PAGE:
The Works of Poet Carl Sandburg and His Effect on American Poetry
The beloved poet, Carl Sandburg, changed the course of American poetry. He was a poet, novelist, journalist, and songwriter, yet the influence of his works have not always been acknowledged. Carl Sandburg's evocations of American urban and rural life, compassion for people, and his love of nature, through his works have made an enormous contribution to the American literary scene.
Carl Sandburg was born on January 6, 1878 to illiterate parents of Swedish decent in Galesburg, Illinois. Much of Sandburg's literary works are a result of his life time observations. He, more generously than many of his fellow authors, left a detailed account of his wanderings, his numerous jobs, his early struggles, and his successes in life. His own life fascinated him.(Rogers 19) Therefore, he felt he wanted to share his fascination with the people he enjoyed writing about.
Carl Sandburg is so greatly remembered because his writing was considerably different from the writing of his contemporaries. He let his mind travel, and be free. His works included the use of free verse, colloquialisms, an original type of rhythm, and oddly structured, prosaic poetry that emphasized key phrases and images.(clc 35, 338) Sandburg was the first of a long line of poets and authors to use the words and phrases that he created in his poetry.
Sandburg's style of writing is what changed the course of American poetry. Before Sandburg, most poetry and other literary works were considerably similar, along with dull and boring. He carried poetry to "new horizons." He, many times, wrote of reality, which was not always what people wanted to read, but it was reality and it had to be dealt with. This is how his writing became so known, because he dealt with what was real in our fantasy world.
Sandburg was not afraid to express his true feelings and thought on people, society, nature, and life in general. One of his finest poetic achievements is a poem called The People, Yes. It is a poem about people in life, and everything life entails. The images in it range from a white man and an Indian man arguing over who knows more, to why children put beans in their ears when told not to. The People, Yes covers everyday dilemmas encountered by the common man, but have not been expressed, and it is mandated by none other than Carl Sandburg, the great American poet.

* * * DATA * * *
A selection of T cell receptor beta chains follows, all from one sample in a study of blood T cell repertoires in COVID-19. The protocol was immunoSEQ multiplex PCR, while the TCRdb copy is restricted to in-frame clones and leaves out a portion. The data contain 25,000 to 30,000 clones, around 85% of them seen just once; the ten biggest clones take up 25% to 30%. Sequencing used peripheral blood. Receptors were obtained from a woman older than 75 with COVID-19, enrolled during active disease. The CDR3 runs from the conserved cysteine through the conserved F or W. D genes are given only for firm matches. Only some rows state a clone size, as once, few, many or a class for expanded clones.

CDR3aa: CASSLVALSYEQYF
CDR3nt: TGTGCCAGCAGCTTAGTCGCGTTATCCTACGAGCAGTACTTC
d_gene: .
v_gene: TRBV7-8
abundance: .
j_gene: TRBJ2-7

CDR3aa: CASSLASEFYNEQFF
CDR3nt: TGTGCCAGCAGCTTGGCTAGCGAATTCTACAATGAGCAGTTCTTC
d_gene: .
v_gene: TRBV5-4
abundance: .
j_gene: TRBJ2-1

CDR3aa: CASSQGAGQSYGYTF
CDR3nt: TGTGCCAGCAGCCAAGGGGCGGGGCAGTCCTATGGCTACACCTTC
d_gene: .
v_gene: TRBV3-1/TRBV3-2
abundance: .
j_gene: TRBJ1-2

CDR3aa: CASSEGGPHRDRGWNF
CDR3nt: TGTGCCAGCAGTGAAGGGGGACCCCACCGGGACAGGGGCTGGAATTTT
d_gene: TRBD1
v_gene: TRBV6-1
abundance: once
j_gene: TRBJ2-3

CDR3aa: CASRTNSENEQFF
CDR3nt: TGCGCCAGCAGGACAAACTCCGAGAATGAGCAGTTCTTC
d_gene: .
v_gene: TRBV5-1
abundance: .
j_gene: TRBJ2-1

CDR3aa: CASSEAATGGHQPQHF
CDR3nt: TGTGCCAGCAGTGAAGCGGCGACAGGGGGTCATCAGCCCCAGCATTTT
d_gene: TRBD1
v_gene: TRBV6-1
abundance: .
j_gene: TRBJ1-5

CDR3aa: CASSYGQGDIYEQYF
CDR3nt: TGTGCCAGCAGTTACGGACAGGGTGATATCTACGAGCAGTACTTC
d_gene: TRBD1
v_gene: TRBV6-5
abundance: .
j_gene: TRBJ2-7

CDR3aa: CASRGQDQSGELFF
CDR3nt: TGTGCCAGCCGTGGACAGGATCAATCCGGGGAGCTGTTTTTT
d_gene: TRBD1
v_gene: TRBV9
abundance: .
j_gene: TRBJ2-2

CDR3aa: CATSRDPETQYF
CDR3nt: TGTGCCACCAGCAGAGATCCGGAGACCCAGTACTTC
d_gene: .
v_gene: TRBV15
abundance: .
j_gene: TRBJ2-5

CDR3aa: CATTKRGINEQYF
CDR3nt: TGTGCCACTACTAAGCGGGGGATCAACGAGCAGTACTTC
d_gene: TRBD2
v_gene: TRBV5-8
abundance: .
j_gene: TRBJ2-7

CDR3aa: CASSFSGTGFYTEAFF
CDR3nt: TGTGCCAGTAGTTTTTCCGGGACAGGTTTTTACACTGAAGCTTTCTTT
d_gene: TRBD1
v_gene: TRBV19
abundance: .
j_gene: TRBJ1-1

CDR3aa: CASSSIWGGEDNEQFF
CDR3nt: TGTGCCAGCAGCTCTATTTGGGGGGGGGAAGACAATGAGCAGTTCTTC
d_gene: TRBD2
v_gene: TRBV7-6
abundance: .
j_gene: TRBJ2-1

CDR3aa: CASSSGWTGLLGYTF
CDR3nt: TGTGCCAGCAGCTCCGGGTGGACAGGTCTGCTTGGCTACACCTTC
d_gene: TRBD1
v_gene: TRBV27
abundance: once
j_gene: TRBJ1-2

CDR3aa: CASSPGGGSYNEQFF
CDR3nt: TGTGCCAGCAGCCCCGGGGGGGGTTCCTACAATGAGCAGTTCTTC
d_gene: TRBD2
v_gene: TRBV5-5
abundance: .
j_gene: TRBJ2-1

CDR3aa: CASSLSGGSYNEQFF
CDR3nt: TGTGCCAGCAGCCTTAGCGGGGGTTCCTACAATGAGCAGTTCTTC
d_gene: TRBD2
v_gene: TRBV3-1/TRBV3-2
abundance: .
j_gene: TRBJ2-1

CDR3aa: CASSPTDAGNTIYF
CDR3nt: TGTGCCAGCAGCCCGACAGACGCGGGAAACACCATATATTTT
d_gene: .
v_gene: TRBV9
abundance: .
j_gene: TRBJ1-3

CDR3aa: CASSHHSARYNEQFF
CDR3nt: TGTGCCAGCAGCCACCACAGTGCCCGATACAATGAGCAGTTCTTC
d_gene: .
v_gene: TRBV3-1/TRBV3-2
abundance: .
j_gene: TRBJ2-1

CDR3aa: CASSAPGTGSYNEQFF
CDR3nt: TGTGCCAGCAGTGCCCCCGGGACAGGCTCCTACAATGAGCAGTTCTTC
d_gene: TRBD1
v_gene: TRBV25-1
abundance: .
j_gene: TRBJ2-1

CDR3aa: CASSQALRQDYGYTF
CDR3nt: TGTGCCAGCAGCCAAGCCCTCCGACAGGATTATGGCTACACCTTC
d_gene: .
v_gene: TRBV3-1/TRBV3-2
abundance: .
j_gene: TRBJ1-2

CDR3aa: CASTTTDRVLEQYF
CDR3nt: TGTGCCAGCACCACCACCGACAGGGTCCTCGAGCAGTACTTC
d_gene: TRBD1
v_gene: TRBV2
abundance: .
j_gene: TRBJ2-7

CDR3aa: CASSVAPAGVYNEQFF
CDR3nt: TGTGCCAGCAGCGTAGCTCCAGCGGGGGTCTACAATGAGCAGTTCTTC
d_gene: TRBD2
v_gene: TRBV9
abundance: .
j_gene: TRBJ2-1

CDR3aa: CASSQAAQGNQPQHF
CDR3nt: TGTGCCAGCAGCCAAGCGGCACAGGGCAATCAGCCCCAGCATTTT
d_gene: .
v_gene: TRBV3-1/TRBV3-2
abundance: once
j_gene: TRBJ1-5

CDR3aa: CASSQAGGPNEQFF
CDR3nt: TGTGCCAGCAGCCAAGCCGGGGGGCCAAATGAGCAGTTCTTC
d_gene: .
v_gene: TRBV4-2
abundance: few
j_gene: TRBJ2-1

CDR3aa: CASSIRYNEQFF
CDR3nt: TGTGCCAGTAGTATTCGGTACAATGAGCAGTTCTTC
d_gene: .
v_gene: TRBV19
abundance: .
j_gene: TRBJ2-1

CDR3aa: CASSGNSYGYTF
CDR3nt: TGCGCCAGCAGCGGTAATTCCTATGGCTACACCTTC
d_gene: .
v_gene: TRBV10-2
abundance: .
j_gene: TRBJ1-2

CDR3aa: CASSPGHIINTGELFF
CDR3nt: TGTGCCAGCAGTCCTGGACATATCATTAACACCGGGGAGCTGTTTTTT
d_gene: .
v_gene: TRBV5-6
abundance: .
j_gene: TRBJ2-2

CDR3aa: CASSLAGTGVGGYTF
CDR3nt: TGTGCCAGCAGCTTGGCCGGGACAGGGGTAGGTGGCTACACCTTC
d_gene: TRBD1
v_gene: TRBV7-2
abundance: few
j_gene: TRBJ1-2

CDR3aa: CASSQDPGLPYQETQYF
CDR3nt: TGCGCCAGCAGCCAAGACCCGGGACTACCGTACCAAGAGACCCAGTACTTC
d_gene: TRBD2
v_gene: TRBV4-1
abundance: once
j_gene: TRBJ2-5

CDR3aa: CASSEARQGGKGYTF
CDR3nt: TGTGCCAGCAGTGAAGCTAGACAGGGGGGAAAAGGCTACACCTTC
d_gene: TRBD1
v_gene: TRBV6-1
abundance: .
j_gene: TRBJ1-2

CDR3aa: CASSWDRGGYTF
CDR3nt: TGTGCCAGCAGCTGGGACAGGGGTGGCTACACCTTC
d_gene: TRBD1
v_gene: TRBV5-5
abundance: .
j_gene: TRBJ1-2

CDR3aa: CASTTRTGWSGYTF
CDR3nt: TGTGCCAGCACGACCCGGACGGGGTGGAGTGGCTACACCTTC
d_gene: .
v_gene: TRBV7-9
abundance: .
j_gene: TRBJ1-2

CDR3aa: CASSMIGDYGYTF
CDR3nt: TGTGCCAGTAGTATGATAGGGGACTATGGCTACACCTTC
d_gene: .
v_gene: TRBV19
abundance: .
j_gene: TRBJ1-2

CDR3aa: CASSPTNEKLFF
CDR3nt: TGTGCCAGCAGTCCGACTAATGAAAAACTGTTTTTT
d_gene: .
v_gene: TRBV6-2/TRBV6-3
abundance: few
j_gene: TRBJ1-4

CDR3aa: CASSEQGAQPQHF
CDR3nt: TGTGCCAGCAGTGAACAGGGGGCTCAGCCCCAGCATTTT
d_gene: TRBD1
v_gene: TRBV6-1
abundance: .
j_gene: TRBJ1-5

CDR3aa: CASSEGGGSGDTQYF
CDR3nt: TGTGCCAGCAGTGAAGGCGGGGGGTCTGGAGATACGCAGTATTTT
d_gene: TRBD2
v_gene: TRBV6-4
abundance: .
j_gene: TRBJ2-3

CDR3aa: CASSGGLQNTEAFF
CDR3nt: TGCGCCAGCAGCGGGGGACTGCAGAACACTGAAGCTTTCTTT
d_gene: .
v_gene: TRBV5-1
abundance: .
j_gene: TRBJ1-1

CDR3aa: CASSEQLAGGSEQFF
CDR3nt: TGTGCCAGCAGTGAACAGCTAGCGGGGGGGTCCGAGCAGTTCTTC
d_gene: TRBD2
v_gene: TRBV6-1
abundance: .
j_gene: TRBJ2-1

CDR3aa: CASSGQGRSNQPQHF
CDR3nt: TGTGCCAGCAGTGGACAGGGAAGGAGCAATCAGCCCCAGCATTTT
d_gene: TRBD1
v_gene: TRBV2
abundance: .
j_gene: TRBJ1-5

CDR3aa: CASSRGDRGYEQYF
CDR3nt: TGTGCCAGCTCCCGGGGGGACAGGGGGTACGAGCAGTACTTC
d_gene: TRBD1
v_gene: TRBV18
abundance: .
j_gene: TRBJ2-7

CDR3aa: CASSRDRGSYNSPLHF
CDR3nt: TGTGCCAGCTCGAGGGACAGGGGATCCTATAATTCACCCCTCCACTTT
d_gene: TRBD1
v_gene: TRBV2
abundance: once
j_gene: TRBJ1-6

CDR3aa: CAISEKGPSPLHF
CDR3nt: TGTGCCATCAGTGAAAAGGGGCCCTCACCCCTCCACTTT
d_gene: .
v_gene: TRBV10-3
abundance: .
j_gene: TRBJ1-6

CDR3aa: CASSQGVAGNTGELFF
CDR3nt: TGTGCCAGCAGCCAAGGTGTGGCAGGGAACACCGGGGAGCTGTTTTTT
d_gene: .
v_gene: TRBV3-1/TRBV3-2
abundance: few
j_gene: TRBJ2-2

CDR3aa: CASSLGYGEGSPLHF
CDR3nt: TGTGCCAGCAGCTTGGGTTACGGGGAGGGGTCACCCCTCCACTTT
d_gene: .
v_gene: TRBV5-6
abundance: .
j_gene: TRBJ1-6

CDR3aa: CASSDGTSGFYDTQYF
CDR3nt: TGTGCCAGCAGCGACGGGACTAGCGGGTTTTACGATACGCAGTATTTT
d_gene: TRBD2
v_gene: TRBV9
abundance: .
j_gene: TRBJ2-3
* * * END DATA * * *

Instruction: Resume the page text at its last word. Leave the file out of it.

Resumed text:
"The people is a myth, an abstraction.
And what myth would you put in place of the people? And what abstraction would you exchange for this one? And when has creative man not toiled deep in myth? And who fights for a bellyful only and where is any nameworth remembering for anything else than the human abstraction woven through it with in visible things?
"Precisely who and what is the people?"
Sandburg was what some might call obsessed with people, but in a positive way. He was amazed, and at the same time also disgusted with, all the diverse types of people who live in our society. The quote above is from his poem, The People, Yes. The poem's expressions of love, hatred, happiness, and sorrow is based upon the questions in life that are answered by the people. Why are people such a puzzle? Why don't the rich and the poor get along? Is there a way to describe and figure people out?...who knows? The answer is no one, not even Carl Sandburg, but he was the man who was able to express these thoughts in a poetic form, because he was so greatly interested with the people and their ways of life.
When Sandburg's poems were made public, people had many different views on his writing. Some people really enjoyed it, others hated it, and others felt as if it was decent writing that you could read with a dispassionate feeling. His poems, mainly The People, Yes, were rejected just as much as they was...
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